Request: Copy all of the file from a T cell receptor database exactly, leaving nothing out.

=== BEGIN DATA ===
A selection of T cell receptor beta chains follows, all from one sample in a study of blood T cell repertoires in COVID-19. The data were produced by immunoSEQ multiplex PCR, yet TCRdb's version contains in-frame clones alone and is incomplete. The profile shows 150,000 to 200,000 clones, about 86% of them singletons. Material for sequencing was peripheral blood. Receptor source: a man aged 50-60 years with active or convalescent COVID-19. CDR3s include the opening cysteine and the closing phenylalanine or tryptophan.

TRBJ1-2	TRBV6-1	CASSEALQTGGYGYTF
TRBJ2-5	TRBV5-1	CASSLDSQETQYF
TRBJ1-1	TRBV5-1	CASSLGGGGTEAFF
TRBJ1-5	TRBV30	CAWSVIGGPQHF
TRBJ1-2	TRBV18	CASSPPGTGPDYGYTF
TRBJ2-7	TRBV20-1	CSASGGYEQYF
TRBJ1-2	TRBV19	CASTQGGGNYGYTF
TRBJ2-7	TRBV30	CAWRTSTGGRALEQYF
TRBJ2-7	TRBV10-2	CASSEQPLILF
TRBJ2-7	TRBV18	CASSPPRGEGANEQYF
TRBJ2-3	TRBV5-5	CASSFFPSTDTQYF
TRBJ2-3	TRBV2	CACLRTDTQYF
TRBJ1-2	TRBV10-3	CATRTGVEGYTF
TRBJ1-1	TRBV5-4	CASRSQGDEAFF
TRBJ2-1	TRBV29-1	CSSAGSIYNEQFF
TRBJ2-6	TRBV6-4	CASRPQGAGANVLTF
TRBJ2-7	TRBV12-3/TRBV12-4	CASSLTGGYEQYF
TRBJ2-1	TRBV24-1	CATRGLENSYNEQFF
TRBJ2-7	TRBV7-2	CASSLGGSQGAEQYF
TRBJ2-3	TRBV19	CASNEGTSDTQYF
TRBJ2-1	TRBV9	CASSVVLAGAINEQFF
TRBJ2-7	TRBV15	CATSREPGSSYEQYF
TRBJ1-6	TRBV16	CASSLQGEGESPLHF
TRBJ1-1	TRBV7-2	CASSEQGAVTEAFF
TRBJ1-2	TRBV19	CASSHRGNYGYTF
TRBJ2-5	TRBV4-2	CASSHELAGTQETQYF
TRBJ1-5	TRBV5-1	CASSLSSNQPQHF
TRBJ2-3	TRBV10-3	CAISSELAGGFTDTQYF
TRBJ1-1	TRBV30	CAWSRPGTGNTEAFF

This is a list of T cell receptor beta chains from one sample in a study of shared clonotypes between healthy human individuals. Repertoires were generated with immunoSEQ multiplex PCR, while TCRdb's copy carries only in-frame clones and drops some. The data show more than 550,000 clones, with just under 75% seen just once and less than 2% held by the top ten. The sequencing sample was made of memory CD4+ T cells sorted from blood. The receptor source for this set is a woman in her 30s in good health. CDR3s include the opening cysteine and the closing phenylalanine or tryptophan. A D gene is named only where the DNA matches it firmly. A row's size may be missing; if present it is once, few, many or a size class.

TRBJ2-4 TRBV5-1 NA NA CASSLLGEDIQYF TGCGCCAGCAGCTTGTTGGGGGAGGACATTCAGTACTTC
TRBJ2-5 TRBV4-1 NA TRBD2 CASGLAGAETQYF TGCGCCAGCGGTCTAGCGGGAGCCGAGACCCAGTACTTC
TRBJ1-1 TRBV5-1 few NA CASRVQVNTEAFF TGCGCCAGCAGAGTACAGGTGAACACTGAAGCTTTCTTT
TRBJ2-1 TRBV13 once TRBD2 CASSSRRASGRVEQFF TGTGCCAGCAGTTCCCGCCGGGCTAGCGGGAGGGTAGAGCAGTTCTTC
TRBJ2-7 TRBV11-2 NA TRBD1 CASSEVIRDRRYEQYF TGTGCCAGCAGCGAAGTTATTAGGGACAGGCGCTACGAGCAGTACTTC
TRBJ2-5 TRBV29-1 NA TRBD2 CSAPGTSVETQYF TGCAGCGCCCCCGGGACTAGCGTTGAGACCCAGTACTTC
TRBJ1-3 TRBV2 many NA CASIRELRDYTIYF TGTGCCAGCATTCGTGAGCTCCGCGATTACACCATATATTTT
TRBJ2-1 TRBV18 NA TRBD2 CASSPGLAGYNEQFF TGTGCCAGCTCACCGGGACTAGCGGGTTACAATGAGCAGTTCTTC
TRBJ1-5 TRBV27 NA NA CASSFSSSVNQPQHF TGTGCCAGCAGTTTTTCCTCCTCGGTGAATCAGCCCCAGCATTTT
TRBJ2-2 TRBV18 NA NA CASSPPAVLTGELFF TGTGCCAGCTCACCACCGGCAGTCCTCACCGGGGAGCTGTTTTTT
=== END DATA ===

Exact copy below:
A selection of T cell receptor beta chains follows, all from one sample in a study of blood T cell repertoires in COVID-19. The data were produced by immunoSEQ multiplex PCR, yet TCRdb's version contains in-frame clones alone and is incomplete. The profile shows 150,000 to 200,000 clones, about 86% of them singletons. Material for sequencing was peripheral blood. Receptor source: a man aged 50-60 years with active or convalescent COVID-19. CDR3s include the opening cysteine and the closing phenylalanine or tryptophan.

TRBJ1-2	TRBV6-1	CASSEALQTGGYGYTF
TRBJ2-5	TRBV5-1	CASSLDSQETQYF
TRBJ1-1	TRBV5-1	CASSLGGGGTEAFF
TRBJ1-5	TRBV30	CAWSVIGGPQHF
TRBJ1-2	TRBV18	CASSPPGTGPDYGYTF
TRBJ2-7	TRBV20-1	CSASGGYEQYF
TRBJ1-2	TRBV19	CASTQGGGNYGYTF
TRBJ2-7	TRBV30	CAWRTSTGGRALEQYF
TRBJ2-7	TRBV10-2	CASSEQPLILF
TRBJ2-7	TRBV18	CASSPPRGEGANEQYF
TRBJ2-3	TRBV5-5	CASSFFPSTDTQYF
TRBJ2-3	TRBV2	CACLRTDTQYF
TRBJ1-2	TRBV10-3	CATRTGVEGYTF
TRBJ1-1	TRBV5-4	CASRSQGDEAFF
TRBJ2-1	TRBV29-1	CSSAGSIYNEQFF
TRBJ2-6	TRBV6-4	CASRPQGAGANVLTF
TRBJ2-7	TRBV12-3/TRBV12-4	CASSLTGGYEQYF
TRBJ2-1	TRBV24-1	CATRGLENSYNEQFF
TRBJ2-7	TRBV7-2	CASSLGGSQGAEQYF
TRBJ2-3	TRBV19	CASNEGTSDTQYF
TRBJ2-1	TRBV9	CASSVVLAGAINEQFF
TRBJ2-7	TRBV15	CATSREPGSSYEQYF
TRBJ1-6	TRBV16	CASSLQGEGESPLHF
TRBJ1-1	TRBV7-2	CASSEQGAVTEAFF
TRBJ1-2	TRBV19	CASSHRGNYGYTF
TRBJ2-5	TRBV4-2	CASSHELAGTQETQYF
TRBJ1-5	TRBV5-1	CASSLSSNQPQHF
TRBJ2-3	TRBV10-3	CAISSELAGGFTDTQYF
TRBJ1-1	TRBV30	CAWSRPGTGNTEAFF

This is a list of T cell receptor beta chains from one sample in a study of shared clonotypes between healthy human individuals. Repertoires were generated with immunoSEQ multiplex PCR, while TCRdb's copy carries only in-frame clones and drops some. The data show more than 550,000 clones, with just under 75% seen just once and less than 2% held by the top ten. The sequencing sample was made of memory CD4+ T cells sorted from blood. The receptor source for this set is a woman in her 30s in good health. CDR3s include the opening cysteine and the closing phenylalanine or tryptophan. A D gene is named only where the DNA matches it firmly. A row's size may be missing; if present it is once, few, many or a size class.

TRBJ2-4 TRBV5-1 NA NA CASSLLGEDIQYF TGCGCCAGCAGCTTGTTGGGGGAGGACATTCAGTACTTC
TRBJ2-5 TRBV4-1 NA TRBD2 CASGLAGAETQYF TGCGCCAGCGGTCTAGCGGGAGCCGAGACCCAGTACTTC
TRBJ1-1 TRBV5-1 few NA CASRVQVNTEAFF TGCGCCAGCAGAGTACAGGTGAACACTGAAGCTTTCTTT
TRBJ2-1 TRBV13 once TRBD2 CASSSRRASGRVEQFF TGTGCCAGCAGTTCCCGCCGGGCTAGCGGGAGGGTAGAGCAGTTCTTC
TRBJ2-7 TRBV11-2 NA TRBD1 CASSEVIRDRRYEQYF TGTGCCAGCAGCGAAGTTATTAGGGACAGGCGCTACGAGCAGTACTTC
TRBJ2-5 TRBV29-1 NA TRBD2 CSAPGTSVETQYF TGCAGCGCCCCCGGGACTAGCGTTGAGACCCAGTACTTC
TRBJ1-3 TRBV2 many NA CASIRELRDYTIYF TGTGCCAGCATTCGTGAGCTCCGCGATTACACCATATATTTT
TRBJ2-1 TRBV18 NA TRBD2 CASSPGLAGYNEQFF TGTGCCAGCTCACCGGGACTAGCGGGTTACAATGAGCAGTTCTTC
TRBJ1-5 TRBV27 NA NA CASSFSSSVNQPQHF TGTGCCAGCAGTTTTTCCTCCTCGGTGAATCAGCCCCAGCATTTT
TRBJ2-2 TRBV18 NA NA CASSPPAVLTGELFF TGTGCCAGCTCACCACCGGCAGTCCTCACCGGGGAGCTGTTTTTT